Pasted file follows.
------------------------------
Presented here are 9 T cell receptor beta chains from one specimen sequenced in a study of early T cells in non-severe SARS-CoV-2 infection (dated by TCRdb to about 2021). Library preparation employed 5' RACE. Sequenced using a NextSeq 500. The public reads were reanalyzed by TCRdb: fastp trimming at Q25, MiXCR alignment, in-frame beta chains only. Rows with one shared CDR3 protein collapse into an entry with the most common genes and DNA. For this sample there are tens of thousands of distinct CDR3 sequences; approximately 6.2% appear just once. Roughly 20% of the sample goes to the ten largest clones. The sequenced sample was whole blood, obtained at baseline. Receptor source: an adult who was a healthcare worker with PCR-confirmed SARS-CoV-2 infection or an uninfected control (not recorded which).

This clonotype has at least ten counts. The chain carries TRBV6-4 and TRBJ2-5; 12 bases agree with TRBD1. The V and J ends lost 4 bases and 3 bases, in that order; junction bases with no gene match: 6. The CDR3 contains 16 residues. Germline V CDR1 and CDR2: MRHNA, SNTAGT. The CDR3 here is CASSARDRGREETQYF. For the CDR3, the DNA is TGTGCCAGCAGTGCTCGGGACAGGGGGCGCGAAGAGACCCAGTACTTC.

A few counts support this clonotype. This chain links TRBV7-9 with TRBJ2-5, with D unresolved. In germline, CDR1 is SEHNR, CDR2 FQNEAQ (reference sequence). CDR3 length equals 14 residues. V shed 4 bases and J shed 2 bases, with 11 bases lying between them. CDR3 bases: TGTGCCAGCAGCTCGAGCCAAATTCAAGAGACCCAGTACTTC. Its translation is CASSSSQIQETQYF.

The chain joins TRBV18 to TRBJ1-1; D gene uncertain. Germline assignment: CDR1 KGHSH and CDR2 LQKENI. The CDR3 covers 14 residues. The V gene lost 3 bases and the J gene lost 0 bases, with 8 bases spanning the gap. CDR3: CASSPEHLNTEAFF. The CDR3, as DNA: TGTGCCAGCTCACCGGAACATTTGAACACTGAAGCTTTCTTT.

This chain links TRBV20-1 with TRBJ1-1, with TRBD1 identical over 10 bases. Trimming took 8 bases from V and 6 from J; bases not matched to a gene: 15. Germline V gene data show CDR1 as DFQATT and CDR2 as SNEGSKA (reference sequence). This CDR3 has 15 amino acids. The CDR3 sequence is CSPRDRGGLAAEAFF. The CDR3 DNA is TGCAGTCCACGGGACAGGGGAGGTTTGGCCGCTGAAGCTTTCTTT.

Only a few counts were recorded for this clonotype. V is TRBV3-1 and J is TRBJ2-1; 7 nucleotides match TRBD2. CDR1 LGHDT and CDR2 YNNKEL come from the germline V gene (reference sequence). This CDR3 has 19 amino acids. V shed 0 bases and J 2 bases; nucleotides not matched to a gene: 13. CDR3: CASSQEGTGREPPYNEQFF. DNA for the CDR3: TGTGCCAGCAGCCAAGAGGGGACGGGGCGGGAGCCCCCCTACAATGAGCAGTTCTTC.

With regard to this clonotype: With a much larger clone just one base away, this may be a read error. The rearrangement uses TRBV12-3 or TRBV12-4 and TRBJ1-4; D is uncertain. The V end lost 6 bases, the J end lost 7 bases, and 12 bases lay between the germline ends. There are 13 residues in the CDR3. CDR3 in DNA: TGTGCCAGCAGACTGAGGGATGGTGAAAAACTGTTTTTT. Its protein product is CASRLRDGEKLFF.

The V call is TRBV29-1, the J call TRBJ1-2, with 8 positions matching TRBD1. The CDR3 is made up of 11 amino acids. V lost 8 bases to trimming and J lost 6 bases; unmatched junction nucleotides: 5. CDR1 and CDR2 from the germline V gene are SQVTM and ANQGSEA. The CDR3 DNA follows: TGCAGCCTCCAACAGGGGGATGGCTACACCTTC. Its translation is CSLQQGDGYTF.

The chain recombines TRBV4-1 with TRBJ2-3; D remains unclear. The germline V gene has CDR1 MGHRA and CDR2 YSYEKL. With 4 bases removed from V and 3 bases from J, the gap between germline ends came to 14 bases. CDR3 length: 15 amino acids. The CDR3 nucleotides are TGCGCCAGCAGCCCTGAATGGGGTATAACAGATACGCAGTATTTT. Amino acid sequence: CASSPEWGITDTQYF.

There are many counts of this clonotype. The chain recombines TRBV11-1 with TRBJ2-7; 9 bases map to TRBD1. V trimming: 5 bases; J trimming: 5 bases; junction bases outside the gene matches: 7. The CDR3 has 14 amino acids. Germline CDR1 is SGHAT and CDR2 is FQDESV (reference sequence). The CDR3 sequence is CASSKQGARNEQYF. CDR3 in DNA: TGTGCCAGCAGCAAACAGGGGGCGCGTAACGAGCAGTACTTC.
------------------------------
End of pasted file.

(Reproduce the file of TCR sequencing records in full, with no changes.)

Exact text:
Presented here are 9 T cell receptor beta chains from one specimen sequenced in a study of early T cells in non-severe SARS-CoV-2 infection (dated by TCRdb to about 2021). Library preparation employed 5' RACE. Sequenced using a NextSeq 500. The public reads were reanalyzed by TCRdb: fastp trimming at Q25, MiXCR alignment, in-frame beta chains only. Rows with one shared CDR3 protein collapse into an entry with the most common genes and DNA. For this sample there are tens of thousands of distinct CDR3 sequences; approximately 6.2% appear just once. Roughly 20% of the sample goes to the ten largest clones. The sequenced sample was whole blood, obtained at baseline. Receptor source: an adult who was a healthcare worker with PCR-confirmed SARS-CoV-2 infection or an uninfected control (not recorded which).

This clonotype has at least ten counts. The chain carries TRBV6-4 and TRBJ2-5; 12 bases agree with TRBD1. The V and J ends lost 4 bases and 3 bases, in that order; junction bases with no gene match: 6. The CDR3 contains 16 residues. Germline V CDR1 and CDR2: MRHNA, SNTAGT. The CDR3 here is CASSARDRGREETQYF. For the CDR3, the DNA is TGTGCCAGCAGTGCTCGGGACAGGGGGCGCGAAGAGACCCAGTACTTC.

A few counts support this clonotype. This chain links TRBV7-9 with TRBJ2-5, with D unresolved. In germline, CDR1 is SEHNR, CDR2 FQNEAQ (reference sequence). CDR3 length equals 14 residues. V shed 4 bases and J shed 2 bases, with 11 bases lying between them. CDR3 bases: TGTGCCAGCAGCTCGAGCCAAATTCAAGAGACCCAGTACTTC. Its translation is CASSSSQIQETQYF.

The chain joins TRBV18 to TRBJ1-1; D gene uncertain. Germline assignment: CDR1 KGHSH and CDR2 LQKENI. The CDR3 covers 14 residues. The V gene lost 3 bases and the J gene lost 0 bases, with 8 bases spanning the gap. CDR3: CASSPEHLNTEAFF. The CDR3, as DNA: TGTGCCAGCTCACCGGAACATTTGAACACTGAAGCTTTCTTT.

This chain links TRBV20-1 with TRBJ1-1, with TRBD1 identical over 10 bases. Trimming took 8 bases from V and 6 from J; bases not matched to a gene: 15. Germline V gene data show CDR1 as DFQATT and CDR2 as SNEGSKA (reference sequence). This CDR3 has 15 amino acids. The CDR3 sequence is CSPRDRGGLAAEAFF. The CDR3 DNA is TGCAGTCCACGGGACAGGGGAGGTTTGGCCGCTGAAGCTTTCTTT.

Only a few counts were recorded for this clonotype. V is TRBV3-1 and J is TRBJ2-1; 7 nucleotides match TRBD2. CDR1 LGHDT and CDR2 YNNKEL come from the germline V gene (reference sequence). This CDR3 has 19 amino acids. V shed 0 bases and J 2 bases; nucleotides not matched to a gene: 13. CDR3: CASSQEGTGREPPYNEQFF. DNA for the CDR3: TGTGCCAGCAGCCAAGAGGGGACGGGGCGGGAGCCCCCCTACAATGAGCAGTTCTTC.

With regard to this clonotype: With a much larger clone just one base away, this may be a read error. The rearrangement uses TRBV12-3 or TRBV12-4 and TRBJ1-4; D is uncertain. The V end lost 6 bases, the J end lost 7 bases, and 12 bases lay between the germline ends. There are 13 residues in the CDR3. CDR3 in DNA: TGTGCCAGCAGACTGAGGGATGGTGAAAAACTGTTTTTT. Its protein product is CASRLRDGEKLFF.

The V call is TRBV29-1, the J call TRBJ1-2, with 8 positions matching TRBD1. The CDR3 is made up of 11 amino acids. V lost 8 bases to trimming and J lost 6 bases; unmatched junction nucleotides: 5. CDR1 and CDR2 from the germline V gene are SQVTM and ANQGSEA. The CDR3 DNA follows: TGCAGCCTCCAACAGGGGGATGGCTACACCTTC. Its translation is CSLQQGDGYTF.

The chain recombines TRBV4-1 with TRBJ2-3; D remains unclear. The germline V gene has CDR1 MGHRA and CDR2 YSYEKL. With 4 bases removed from V and 3 bases from J, the gap between germline ends came to 14 bases. CDR3 length: 15 amino acids. The CDR3 nucleotides are TGCGCCAGCAGCCCTGAATGGGGTATAACAGATACGCAGTATTTT. Amino acid sequence: CASSPEWGITDTQYF.

There are many counts of this clonotype. The chain recombines TRBV11-1 with TRBJ2-7; 9 bases map to TRBD1. V trimming: 5 bases; J trimming: 5 bases; junction bases outside the gene matches: 7. The CDR3 has 14 amino acids. Germline CDR1 is SGHAT and CDR2 is FQDESV (reference sequence). The CDR3 sequence is CASSKQGARNEQYF. CDR3 in DNA: TGTGCCAGCAGCAAACAGGGGGCGCGTAACGAGCAGTACTTC.